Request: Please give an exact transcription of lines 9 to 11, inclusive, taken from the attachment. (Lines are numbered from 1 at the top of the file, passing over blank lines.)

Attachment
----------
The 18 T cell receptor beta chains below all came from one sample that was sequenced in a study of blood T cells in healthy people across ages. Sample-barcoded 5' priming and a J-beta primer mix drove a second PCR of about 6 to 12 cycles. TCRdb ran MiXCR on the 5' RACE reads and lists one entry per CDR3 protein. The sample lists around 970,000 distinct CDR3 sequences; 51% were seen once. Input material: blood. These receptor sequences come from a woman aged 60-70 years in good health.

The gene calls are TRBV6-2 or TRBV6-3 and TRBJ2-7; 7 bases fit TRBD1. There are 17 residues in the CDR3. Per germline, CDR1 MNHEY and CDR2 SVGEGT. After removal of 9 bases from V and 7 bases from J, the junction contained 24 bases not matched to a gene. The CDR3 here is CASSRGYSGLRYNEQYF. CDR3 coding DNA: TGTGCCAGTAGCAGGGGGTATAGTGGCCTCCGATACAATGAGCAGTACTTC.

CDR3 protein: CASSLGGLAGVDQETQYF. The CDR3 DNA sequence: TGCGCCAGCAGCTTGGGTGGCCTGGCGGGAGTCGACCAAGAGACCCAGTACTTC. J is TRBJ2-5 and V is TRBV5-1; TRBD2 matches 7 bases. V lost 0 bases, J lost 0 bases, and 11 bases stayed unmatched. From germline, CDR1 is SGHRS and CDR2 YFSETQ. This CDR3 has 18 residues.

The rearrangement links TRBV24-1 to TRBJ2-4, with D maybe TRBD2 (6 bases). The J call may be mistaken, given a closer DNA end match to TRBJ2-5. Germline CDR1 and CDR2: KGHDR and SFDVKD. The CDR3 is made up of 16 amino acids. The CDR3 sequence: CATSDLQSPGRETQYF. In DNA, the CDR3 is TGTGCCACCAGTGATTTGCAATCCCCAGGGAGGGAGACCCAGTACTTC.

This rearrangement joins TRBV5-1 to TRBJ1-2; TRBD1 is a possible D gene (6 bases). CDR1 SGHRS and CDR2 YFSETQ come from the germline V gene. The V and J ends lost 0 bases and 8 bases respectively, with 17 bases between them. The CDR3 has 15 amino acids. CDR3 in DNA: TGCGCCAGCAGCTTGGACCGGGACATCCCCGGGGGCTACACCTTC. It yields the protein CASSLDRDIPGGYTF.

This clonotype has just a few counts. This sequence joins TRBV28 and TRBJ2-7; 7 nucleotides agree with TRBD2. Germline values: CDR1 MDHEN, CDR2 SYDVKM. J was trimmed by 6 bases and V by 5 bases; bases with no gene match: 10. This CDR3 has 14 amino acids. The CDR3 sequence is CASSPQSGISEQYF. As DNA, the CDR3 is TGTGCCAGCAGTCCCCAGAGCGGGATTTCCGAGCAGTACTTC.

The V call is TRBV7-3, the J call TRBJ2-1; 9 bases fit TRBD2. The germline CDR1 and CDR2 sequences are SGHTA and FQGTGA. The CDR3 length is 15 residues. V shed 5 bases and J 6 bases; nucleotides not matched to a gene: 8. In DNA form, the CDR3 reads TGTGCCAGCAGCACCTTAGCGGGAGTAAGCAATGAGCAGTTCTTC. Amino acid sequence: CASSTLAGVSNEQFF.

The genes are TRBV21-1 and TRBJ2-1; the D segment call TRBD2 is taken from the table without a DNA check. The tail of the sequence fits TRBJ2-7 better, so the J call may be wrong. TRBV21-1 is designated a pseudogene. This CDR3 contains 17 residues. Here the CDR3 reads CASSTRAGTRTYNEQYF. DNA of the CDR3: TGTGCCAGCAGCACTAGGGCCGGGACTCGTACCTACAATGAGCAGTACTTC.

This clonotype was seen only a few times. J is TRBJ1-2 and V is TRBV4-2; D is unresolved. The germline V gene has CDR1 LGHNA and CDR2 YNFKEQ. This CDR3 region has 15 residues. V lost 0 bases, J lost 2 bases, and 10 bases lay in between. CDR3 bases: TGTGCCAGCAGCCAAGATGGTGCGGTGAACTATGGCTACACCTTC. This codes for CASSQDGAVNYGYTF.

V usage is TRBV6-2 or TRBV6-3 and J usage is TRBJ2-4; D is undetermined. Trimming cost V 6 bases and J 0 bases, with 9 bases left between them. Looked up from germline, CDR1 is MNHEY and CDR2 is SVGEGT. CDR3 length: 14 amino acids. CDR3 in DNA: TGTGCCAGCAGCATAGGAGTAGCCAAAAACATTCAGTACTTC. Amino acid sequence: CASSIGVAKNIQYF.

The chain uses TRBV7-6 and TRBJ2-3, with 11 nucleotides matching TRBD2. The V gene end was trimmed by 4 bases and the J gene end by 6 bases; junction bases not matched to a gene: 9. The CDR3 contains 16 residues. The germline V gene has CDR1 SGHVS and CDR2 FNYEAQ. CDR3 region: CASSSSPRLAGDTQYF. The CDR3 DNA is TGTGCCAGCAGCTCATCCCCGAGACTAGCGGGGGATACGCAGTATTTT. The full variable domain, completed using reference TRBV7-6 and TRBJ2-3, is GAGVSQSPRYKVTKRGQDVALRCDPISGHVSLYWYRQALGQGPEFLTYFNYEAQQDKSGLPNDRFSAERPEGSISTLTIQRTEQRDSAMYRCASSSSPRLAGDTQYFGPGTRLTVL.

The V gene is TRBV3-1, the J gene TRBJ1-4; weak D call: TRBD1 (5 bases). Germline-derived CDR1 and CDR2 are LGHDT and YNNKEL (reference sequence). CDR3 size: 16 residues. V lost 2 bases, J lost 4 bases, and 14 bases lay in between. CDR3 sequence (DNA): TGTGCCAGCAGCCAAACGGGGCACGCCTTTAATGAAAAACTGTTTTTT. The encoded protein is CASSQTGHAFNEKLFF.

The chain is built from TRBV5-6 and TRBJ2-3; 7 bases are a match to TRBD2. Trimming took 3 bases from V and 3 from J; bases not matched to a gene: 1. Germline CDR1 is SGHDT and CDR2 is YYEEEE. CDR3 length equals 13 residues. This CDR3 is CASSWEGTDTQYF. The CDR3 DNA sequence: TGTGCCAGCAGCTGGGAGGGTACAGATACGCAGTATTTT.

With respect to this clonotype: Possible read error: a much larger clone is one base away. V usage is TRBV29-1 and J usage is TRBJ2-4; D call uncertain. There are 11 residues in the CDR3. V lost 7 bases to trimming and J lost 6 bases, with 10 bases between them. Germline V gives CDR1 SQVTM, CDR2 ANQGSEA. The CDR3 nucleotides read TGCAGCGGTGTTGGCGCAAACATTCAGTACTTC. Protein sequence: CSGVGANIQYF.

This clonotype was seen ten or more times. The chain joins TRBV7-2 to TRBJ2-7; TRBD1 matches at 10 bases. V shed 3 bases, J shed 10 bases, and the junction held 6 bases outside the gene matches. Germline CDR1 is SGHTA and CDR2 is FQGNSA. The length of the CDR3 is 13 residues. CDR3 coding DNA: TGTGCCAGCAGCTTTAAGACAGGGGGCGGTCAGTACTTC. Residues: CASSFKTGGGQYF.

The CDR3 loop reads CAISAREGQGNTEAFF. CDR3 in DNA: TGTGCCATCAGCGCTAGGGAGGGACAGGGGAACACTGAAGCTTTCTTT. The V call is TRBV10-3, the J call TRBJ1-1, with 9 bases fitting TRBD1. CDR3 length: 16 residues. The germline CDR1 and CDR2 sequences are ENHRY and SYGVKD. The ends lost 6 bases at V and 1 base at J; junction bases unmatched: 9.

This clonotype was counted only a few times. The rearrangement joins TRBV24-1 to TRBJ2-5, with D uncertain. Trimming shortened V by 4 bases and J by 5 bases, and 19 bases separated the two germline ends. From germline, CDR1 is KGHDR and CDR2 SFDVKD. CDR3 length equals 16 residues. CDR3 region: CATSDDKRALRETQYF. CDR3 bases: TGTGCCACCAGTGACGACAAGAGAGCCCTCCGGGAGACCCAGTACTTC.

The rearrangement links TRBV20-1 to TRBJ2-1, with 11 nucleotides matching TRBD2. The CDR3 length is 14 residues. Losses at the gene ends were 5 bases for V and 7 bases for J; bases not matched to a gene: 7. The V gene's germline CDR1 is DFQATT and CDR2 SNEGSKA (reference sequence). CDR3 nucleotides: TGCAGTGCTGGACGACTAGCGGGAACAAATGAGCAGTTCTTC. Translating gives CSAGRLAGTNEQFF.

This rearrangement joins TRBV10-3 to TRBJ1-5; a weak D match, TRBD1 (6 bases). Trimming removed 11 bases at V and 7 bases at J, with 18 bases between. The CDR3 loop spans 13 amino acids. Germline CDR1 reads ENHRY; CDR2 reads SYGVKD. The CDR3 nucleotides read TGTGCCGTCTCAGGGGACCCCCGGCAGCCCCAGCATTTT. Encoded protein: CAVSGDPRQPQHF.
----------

This clonotype was seen only a few times. J is TRBJ1-2 and V is TRBV4-2; D is unresolved. The germline V gene has CDR1 LGHNA and CDR2 YNFKEQ. This CDR3 region has 15 residues. V lost 0 bases, J lost 2 bases, and 10 bases lay in between. CDR3 bases: TGTGCCAGCAGCCAAGATGGTGCGGTGAACTATGGCTACACCTTC. This codes for CASSQDGAVNYGYTF.

V usage is TRBV6-2 or TRBV6-3 and J usage is TRBJ2-4; D is undetermined. Trimming cost V 6 bases and J 0 bases, with 9 bases left between them. Looked up from germline, CDR1 is MNHEY and CDR2 is SVGEGT. CDR3 length: 14 amino acids. CDR3 in DNA: TGTGCCAGCAGCATAGGAGTAGCCAAAAACATTCAGTACTTC. Amino acid sequence: CASSIGVAKNIQYF.

The chain uses TRBV7-6 and TRBJ2-3, with 11 nucleotides matching TRBD2. The V gene end was trimmed by 4 bases and the J gene end by 6 bases; junction bases not matched to a gene: 9. The CDR3 contains 16 residues. The germline V gene has CDR1 SGHVS and CDR2 FNYEAQ. CDR3 region: CASSSSPRLAGDTQYF. The CDR3 DNA is TGTGCCAGCAGCTCATCCCCGAGACTAGCGGGGGATACGCAGTATTTT. The full variable domain, completed using reference TRBV7-6 and TRBJ2-3, is GAGVSQSPRYKVTKRGQDVALRCDPISGHVSLYWYRQALGQGPEFLTYFNYEAQQDKSGLPNDRFSAERPEGSISTLTIQRTEQRDSAMYRCASSSSPRLAGDTQYFGPGTRLTVL.